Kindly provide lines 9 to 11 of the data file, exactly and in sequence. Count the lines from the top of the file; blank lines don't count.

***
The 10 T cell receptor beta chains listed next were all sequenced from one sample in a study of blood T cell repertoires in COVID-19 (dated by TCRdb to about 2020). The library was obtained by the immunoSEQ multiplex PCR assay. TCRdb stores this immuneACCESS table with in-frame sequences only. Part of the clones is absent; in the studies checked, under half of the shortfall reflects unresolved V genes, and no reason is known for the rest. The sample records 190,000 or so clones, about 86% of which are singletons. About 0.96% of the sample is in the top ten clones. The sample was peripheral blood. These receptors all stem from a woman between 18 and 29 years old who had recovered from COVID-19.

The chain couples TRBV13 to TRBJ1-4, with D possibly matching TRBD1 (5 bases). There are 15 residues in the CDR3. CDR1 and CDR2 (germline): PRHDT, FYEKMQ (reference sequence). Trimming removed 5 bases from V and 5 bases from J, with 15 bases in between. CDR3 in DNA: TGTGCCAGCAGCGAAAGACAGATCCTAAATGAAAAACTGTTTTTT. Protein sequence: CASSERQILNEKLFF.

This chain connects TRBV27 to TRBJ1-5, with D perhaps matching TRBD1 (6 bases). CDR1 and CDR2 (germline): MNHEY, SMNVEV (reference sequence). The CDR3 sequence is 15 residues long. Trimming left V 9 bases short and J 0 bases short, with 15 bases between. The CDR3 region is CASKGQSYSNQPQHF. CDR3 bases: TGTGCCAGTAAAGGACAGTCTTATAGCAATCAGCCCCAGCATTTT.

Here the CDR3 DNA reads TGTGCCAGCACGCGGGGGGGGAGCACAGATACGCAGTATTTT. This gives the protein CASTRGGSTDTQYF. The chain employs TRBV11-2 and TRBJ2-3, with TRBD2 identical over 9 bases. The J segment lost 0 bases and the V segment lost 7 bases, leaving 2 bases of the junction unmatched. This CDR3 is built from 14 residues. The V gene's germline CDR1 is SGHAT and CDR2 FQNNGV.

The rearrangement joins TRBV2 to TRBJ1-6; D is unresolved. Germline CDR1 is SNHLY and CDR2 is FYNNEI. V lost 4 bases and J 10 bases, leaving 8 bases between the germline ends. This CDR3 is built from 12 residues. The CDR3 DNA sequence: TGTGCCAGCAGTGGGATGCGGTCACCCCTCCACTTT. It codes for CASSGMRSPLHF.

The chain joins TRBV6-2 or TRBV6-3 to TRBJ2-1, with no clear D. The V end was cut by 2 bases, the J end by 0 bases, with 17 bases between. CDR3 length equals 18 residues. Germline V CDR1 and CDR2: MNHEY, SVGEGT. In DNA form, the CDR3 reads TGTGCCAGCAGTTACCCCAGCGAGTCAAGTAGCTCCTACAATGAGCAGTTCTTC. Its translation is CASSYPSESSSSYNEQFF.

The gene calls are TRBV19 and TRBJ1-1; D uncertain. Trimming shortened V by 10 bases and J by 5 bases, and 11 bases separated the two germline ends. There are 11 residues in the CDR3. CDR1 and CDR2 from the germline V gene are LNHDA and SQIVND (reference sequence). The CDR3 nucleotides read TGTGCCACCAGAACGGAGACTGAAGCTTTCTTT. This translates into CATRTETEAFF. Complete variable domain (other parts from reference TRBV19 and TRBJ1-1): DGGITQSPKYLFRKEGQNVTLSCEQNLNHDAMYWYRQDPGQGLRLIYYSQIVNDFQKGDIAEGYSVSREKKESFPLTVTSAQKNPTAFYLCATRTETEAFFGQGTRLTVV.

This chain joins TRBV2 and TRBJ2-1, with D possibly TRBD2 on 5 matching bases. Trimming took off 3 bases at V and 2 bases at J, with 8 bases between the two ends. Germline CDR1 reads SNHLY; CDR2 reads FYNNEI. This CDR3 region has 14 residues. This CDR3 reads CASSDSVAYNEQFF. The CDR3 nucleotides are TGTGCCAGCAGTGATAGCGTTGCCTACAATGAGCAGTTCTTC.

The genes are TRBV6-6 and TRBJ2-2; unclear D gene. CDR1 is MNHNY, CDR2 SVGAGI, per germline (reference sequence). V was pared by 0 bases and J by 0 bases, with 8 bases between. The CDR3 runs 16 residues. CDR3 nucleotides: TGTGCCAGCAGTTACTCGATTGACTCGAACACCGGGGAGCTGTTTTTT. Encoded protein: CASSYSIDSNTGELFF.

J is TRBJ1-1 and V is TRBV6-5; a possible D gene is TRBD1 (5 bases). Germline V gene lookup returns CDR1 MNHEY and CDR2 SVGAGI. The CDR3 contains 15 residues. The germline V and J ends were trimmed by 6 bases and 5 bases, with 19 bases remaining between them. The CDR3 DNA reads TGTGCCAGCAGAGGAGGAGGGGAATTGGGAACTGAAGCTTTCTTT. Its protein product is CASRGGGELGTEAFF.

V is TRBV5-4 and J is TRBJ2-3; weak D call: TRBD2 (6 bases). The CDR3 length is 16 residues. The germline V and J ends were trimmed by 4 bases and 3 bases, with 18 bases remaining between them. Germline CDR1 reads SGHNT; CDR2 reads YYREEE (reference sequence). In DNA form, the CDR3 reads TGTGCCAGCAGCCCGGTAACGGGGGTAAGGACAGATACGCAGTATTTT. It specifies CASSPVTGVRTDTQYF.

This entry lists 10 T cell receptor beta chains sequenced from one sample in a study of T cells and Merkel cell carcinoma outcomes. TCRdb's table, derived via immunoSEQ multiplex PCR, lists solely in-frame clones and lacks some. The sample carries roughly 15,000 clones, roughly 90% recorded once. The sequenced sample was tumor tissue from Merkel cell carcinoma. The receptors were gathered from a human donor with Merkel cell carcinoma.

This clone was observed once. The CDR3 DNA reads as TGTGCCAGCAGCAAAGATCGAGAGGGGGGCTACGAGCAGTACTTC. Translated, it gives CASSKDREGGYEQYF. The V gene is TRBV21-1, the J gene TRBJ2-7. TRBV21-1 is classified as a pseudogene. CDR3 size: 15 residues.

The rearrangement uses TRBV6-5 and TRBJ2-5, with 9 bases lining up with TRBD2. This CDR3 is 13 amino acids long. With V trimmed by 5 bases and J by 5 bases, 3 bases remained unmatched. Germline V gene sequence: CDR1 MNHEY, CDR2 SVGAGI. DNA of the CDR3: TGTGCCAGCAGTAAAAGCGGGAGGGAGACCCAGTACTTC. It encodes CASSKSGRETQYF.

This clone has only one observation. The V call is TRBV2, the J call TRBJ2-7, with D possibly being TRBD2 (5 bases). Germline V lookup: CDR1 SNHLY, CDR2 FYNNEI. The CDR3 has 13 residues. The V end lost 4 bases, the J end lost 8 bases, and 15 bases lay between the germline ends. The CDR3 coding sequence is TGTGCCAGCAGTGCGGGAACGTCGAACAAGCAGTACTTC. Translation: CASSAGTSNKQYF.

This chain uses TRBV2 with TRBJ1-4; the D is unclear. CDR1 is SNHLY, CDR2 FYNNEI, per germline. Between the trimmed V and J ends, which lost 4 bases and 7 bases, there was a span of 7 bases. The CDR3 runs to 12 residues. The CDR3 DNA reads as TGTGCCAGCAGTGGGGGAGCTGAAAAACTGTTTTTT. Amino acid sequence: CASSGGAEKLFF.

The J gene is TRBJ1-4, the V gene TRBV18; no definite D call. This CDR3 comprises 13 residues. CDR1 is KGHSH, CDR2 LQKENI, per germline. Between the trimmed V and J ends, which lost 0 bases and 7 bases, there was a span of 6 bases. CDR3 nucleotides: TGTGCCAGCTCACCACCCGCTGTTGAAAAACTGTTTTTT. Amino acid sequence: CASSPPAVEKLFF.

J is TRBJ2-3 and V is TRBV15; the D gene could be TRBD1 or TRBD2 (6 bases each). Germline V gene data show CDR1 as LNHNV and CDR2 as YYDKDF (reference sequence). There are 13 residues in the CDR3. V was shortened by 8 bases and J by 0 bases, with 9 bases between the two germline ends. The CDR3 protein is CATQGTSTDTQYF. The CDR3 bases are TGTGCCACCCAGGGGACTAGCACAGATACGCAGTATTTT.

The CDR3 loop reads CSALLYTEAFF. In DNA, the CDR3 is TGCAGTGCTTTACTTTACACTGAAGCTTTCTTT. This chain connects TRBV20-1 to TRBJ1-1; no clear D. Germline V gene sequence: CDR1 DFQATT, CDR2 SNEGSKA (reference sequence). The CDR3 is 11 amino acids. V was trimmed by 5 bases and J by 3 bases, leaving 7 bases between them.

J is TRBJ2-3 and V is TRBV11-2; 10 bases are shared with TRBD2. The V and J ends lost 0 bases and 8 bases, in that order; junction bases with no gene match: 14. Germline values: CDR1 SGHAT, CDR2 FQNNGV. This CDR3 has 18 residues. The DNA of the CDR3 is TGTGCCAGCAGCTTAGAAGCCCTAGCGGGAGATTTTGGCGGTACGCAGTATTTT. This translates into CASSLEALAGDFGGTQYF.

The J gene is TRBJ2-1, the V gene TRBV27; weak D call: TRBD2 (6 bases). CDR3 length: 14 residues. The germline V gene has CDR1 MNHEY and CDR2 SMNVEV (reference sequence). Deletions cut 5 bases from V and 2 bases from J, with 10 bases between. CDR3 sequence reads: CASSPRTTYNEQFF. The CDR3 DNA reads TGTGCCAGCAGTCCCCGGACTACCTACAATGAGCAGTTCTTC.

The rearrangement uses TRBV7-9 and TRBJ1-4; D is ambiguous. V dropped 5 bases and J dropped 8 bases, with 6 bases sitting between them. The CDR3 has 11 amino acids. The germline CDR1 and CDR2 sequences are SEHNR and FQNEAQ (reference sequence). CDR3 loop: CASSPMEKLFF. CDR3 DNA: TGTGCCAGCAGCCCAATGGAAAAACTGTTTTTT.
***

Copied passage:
The genes are TRBV6-6 and TRBJ2-2; unclear D gene. CDR1 is MNHNY, CDR2 SVGAGI, per germline (reference sequence). V was pared by 0 bases and J by 0 bases, with 8 bases between. The CDR3 runs 16 residues. CDR3 nucleotides: TGTGCCAGCAGTTACTCGATTGACTCGAACACCGGGGAGCTGTTTTTT. Encoded protein: CASSYSIDSNTGELFF.

J is TRBJ1-1 and V is TRBV6-5; a possible D gene is TRBD1 (5 bases). Germline V gene lookup returns CDR1 MNHEY and CDR2 SVGAGI. The CDR3 contains 15 residues. The germline V and J ends were trimmed by 6 bases and 5 bases, with 19 bases remaining between them. The CDR3 DNA reads TGTGCCAGCAGAGGAGGAGGGGAATTGGGAACTGAAGCTTTCTTT. Its protein product is CASRGGGELGTEAFF.

V is TRBV5-4 and J is TRBJ2-3; weak D call: TRBD2 (6 bases). The CDR3 length is 16 residues. The germline V and J ends were trimmed by 4 bases and 3 bases, with 18 bases remaining between them. Germline CDR1 reads SGHNT; CDR2 reads YYREEE (reference sequence). In DNA form, the CDR3 reads TGTGCCAGCAGCCCGGTAACGGGGGTAAGGACAGATACGCAGTATTTT. It specifies CASSPVTGVRTDTQYF.